Dormant Spray for Fruit Trees


Dormant oils are horticultural oils used to control overwintering insects, such as aphids and mites, that live in the bark of fruit trees. They are applied by pump sprayers or compressed air sprayers, usually after pruning in late winter to early spring. Dormant oil sprays treat specific problems and aren't all-purpose insecticides. Pests should be properly identified to make sure a spraying is warranted.


Dormant oil sprays are sprays made from oils derived from petroleum oil or occasionally cottonseed oil, according to the University of Illinois. They contain emulsifiers, allowing them to mix with water, and may contain insecticides, lime-sulfur or copper.


Dormant oils effectively control overwintering pests, including scale, spider mite eggs, blister mites, bud mites, rust mites, aphid eggs, fruit tree leaf roller eggs, cutworms, and twig borers, according to Utah County Extension. They are relatively safe for humans, pets and wildlife, and rarely kill beneficial insects.


Dormant oils don't destroy apple maggot, codling moth, apple scab or brown rot, according to Washington State University. They also are not effective once dry, so they don't prevent future infestations. They may damage fruit trees if sprayed after buds have opened or during freezing temperatures.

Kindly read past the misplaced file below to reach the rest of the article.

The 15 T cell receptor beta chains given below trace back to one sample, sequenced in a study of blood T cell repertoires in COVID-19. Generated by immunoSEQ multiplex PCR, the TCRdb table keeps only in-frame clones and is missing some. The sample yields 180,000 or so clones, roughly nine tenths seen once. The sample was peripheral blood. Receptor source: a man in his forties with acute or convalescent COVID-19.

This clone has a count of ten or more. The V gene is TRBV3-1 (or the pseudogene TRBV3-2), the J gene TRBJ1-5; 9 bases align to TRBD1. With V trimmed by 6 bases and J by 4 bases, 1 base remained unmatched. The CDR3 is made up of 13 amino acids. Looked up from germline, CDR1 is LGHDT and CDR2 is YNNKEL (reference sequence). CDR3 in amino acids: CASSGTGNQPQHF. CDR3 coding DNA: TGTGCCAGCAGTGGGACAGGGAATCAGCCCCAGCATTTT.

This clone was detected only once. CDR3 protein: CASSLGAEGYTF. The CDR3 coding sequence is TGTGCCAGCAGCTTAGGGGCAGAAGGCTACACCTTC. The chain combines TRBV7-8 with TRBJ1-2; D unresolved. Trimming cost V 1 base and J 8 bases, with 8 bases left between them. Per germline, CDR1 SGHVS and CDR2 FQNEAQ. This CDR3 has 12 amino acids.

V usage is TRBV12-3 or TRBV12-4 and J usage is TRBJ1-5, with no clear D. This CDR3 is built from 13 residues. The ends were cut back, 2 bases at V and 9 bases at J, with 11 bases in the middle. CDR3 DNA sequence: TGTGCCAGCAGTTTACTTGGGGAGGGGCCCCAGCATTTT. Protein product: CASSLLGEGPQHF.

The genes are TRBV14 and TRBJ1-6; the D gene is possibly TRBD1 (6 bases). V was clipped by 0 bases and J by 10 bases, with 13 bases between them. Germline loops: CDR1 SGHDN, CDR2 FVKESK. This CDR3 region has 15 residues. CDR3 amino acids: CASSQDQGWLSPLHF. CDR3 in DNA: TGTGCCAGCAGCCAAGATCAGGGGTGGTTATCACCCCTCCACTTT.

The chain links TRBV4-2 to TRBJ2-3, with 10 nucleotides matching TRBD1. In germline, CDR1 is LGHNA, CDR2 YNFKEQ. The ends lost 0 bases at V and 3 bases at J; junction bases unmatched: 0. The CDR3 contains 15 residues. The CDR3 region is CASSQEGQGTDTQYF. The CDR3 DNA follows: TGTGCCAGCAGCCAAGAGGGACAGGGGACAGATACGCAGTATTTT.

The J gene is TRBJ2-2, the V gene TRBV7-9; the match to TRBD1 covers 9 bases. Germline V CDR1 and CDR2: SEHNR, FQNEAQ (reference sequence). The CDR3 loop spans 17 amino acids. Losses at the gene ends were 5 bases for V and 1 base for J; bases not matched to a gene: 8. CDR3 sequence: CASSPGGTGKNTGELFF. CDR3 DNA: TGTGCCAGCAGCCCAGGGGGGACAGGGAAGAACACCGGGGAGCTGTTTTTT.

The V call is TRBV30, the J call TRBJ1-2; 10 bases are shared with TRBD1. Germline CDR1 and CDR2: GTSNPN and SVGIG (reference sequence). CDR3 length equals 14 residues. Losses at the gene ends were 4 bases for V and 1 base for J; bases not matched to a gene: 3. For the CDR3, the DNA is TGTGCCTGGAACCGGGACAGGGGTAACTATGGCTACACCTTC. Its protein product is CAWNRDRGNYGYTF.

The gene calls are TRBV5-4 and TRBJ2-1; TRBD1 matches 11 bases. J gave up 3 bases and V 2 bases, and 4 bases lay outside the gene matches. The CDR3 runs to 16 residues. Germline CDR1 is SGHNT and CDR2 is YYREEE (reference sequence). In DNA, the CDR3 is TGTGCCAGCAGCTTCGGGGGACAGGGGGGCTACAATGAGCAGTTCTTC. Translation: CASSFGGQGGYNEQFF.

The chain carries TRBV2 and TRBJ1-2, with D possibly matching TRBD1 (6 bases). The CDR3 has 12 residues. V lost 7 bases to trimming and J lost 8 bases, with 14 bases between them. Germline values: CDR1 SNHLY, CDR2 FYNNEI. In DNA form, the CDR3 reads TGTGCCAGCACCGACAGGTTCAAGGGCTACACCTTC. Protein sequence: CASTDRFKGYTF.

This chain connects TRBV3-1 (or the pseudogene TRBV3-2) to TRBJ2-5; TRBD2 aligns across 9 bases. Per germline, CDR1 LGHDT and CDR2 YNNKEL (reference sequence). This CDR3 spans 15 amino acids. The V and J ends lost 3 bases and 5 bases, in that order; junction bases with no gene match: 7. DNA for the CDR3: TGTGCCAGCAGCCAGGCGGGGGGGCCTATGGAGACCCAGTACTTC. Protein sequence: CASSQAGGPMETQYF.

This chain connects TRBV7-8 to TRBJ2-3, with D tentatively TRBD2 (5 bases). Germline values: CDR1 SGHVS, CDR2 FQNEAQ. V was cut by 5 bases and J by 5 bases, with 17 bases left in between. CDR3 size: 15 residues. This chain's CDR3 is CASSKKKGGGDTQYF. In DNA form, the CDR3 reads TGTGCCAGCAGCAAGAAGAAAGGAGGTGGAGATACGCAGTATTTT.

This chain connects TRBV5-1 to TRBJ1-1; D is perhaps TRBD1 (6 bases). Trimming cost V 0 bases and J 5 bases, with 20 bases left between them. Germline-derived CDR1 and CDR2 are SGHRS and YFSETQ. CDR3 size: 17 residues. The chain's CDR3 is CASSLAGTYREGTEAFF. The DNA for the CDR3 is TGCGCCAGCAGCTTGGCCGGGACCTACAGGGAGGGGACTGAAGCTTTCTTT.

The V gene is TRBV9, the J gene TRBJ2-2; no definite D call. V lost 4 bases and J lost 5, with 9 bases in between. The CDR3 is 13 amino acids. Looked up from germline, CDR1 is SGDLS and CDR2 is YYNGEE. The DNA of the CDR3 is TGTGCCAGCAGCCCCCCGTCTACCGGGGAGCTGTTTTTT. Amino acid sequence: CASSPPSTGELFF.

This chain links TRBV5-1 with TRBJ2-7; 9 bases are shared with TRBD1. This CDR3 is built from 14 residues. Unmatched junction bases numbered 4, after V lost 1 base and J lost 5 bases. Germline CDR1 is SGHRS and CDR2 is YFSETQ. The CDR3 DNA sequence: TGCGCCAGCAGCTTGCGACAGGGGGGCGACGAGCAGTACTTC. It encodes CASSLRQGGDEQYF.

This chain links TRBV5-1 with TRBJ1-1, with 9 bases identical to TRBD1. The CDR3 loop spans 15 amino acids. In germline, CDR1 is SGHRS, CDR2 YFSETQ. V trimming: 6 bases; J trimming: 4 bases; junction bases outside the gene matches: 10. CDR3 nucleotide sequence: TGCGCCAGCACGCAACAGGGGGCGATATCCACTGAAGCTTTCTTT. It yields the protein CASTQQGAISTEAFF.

Time Frame

Dormant oils are sprayed on trees while they are in a dormant state, mid-winter to early spring. They are also used occasionally for fall spraying to treat bacterial and fungal diseases, including leaf curl, shot hose and powdery mildew, according to the University of California Davis. Copper is added to dormant oils when used to treat disease. They should not be used during rainy or foggy weather or when temperatures are below freezing.


Dormant oil won't treat every insect infestation and should be considered part of an overall pest management program, according to Washington State University. Spraying trees after flowers have bloomed kills bees and can damage the blossoms.

Keywords: dormant oil, fruit tree insects, treating fruit trees

About this Author

Julie Christensen has been writing for five years. Her work has appeared in "The Friend" and "Western New York Parent" magazines. Her guide for teachers, "Helping Young Children Cope with Grief" will be published this spring. Christensen studied early childhood education at Ricks College and recently returned to school to complete a degree in communications/English.